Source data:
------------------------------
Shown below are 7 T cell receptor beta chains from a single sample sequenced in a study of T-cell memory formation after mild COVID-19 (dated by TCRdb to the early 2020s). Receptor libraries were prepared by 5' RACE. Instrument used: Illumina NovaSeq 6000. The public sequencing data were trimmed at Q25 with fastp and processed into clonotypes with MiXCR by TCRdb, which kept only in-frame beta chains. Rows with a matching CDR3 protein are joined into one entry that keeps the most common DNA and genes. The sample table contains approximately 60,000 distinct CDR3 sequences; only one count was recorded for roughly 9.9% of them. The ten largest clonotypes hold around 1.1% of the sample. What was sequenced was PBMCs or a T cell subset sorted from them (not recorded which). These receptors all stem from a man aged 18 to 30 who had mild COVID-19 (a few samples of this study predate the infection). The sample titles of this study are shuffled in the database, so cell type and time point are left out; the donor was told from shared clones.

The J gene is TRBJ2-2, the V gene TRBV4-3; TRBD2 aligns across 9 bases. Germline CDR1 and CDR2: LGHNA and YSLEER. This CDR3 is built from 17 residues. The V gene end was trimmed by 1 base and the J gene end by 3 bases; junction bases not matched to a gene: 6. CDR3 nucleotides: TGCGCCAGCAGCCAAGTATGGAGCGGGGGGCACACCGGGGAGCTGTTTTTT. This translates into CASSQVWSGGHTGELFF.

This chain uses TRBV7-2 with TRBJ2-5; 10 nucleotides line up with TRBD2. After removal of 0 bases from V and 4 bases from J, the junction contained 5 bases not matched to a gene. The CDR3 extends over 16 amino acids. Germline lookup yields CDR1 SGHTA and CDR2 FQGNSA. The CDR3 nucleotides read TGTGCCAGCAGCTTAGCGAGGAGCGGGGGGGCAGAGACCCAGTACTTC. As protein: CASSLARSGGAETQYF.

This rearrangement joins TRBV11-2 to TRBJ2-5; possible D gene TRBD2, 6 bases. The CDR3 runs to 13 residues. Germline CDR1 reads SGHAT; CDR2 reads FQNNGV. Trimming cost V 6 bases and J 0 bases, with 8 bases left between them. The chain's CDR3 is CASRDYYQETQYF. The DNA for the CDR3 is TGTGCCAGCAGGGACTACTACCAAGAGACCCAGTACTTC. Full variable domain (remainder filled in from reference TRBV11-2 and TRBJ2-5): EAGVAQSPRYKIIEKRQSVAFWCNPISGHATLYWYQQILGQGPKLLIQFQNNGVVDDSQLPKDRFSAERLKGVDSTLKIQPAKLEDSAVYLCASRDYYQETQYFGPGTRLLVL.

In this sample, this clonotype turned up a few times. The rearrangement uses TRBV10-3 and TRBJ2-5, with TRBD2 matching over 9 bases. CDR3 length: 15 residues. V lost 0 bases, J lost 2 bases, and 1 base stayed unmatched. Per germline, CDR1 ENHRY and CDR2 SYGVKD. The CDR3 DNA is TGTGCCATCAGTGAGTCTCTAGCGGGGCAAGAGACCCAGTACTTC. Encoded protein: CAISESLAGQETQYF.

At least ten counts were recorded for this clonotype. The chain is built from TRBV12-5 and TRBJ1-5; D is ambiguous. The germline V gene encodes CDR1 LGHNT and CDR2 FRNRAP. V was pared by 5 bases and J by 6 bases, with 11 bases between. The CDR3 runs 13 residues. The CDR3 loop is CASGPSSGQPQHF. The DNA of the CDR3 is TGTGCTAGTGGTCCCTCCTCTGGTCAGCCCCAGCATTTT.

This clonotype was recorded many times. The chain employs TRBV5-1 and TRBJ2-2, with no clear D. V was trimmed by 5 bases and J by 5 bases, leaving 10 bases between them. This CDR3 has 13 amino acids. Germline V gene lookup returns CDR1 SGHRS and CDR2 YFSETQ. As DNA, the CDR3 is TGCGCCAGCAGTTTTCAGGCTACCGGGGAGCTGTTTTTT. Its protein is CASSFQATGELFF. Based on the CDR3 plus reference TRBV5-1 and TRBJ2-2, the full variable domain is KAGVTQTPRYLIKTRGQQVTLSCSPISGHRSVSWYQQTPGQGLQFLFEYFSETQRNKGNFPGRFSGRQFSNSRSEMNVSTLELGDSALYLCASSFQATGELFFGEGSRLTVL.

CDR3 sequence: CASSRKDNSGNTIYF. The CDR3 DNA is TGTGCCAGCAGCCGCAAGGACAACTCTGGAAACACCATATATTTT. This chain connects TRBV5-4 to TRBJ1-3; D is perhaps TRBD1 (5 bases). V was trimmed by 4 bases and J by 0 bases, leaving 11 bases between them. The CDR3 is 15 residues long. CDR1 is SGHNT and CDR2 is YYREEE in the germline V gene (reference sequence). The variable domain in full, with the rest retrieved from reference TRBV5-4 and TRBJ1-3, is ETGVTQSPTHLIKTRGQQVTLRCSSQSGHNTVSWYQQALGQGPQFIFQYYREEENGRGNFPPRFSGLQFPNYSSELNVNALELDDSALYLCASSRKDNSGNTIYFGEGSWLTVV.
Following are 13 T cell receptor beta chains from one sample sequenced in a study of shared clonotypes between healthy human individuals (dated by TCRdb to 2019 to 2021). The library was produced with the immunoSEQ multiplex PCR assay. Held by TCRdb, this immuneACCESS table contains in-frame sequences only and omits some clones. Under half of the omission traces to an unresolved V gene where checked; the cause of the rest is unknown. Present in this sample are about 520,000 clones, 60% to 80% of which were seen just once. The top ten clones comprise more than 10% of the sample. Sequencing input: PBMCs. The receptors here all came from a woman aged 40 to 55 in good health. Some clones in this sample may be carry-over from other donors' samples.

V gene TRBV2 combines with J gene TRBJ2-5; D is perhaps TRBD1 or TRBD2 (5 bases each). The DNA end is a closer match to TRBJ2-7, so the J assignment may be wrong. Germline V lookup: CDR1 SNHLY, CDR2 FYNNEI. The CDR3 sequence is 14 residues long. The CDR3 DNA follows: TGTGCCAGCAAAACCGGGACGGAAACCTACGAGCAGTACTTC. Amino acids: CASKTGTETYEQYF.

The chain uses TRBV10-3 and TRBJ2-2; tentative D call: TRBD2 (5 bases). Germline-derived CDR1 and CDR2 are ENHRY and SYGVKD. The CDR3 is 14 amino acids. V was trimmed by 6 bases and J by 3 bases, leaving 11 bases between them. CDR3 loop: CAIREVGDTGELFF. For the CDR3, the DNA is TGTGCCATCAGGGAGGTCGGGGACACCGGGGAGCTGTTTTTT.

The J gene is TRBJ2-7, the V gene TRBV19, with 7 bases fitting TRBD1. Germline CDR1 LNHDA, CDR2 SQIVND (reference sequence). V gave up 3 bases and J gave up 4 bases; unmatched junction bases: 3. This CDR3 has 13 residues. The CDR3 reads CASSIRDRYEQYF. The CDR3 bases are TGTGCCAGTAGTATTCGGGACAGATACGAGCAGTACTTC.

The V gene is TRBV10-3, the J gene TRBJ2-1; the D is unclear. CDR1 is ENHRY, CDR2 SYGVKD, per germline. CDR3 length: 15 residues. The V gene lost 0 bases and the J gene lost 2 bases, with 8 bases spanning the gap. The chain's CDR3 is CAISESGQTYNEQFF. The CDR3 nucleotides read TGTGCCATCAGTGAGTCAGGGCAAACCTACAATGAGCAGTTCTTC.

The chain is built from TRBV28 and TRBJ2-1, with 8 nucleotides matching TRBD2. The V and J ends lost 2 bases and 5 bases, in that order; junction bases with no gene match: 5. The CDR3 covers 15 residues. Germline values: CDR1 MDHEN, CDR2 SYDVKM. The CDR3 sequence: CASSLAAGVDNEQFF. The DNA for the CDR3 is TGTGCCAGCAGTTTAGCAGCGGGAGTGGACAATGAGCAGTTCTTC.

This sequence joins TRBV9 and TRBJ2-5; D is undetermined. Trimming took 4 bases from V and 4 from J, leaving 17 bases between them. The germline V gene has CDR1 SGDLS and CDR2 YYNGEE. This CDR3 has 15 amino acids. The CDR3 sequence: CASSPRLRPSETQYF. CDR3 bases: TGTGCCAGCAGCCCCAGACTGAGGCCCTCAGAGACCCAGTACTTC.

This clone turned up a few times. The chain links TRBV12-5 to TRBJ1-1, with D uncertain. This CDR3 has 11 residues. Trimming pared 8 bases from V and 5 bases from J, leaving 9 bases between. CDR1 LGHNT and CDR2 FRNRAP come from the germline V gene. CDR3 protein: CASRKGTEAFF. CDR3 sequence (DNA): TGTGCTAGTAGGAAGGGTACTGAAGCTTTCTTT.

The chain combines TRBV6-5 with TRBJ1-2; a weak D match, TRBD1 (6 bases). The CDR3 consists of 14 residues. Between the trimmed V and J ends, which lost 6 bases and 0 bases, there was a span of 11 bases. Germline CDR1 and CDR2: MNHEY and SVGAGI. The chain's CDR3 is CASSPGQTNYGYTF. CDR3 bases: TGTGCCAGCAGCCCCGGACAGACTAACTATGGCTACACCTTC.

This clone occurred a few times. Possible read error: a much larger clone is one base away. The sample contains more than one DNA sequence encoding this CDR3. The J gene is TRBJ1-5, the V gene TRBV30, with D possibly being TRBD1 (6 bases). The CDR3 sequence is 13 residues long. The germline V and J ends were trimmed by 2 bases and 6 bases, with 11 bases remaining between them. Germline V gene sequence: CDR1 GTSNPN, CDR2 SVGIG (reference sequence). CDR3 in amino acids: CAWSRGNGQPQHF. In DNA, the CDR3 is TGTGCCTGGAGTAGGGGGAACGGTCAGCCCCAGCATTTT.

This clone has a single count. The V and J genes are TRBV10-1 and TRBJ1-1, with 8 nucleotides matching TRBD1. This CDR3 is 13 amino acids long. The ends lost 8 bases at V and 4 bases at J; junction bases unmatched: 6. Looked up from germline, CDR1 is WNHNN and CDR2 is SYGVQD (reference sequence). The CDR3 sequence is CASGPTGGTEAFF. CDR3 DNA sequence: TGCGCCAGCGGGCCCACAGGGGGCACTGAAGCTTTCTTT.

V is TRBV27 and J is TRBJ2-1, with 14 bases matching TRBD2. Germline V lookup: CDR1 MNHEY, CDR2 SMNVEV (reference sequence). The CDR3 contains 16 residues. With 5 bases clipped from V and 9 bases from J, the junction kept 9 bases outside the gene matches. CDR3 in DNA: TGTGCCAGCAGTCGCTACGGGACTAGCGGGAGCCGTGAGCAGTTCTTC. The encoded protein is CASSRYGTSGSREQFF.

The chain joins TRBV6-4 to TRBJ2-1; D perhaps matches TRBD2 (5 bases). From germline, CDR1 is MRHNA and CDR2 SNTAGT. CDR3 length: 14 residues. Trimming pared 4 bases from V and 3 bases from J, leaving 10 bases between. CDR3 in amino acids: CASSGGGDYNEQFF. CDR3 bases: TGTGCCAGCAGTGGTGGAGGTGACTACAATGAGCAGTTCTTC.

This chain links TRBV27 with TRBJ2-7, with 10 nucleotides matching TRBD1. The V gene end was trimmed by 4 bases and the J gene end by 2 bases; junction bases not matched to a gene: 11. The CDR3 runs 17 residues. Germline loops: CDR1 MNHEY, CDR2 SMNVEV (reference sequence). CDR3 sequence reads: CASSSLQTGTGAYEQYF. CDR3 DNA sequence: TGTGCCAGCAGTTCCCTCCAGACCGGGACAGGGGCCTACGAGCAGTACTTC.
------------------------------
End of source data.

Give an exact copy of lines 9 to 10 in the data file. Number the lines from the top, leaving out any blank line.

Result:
Following are 13 T cell receptor beta chains from one sample sequenced in a study of shared clonotypes between healthy human individuals (dated by TCRdb to 2019 to 2021). The library was produced with the immunoSEQ multiplex PCR assay. Held by TCRdb, this immuneACCESS table contains in-frame sequences only and omits some clones. Under half of the omission traces to an unresolved V gene where checked; the cause of the rest is unknown. Present in this sample are about 520,000 clones, 60% to 80% of which were seen just once. The top ten clones comprise more than 10% of the sample. Sequencing input: PBMCs. The receptors here all came from a woman aged 40 to 55 in good health. Some clones in this sample may be carry-over from other donors' samples.

V gene TRBV2 combines with J gene TRBJ2-5; D is perhaps TRBD1 or TRBD2 (5 bases each). The DNA end is a closer match to TRBJ2-7, so the J assignment may be wrong. Germline V lookup: CDR1 SNHLY, CDR2 FYNNEI. The CDR3 sequence is 14 residues long. The CDR3 DNA follows: TGTGCCAGCAAAACCGGGACGGAAACCTACGAGCAGTACTTC. Amino acids: CASKTGTETYEQYF.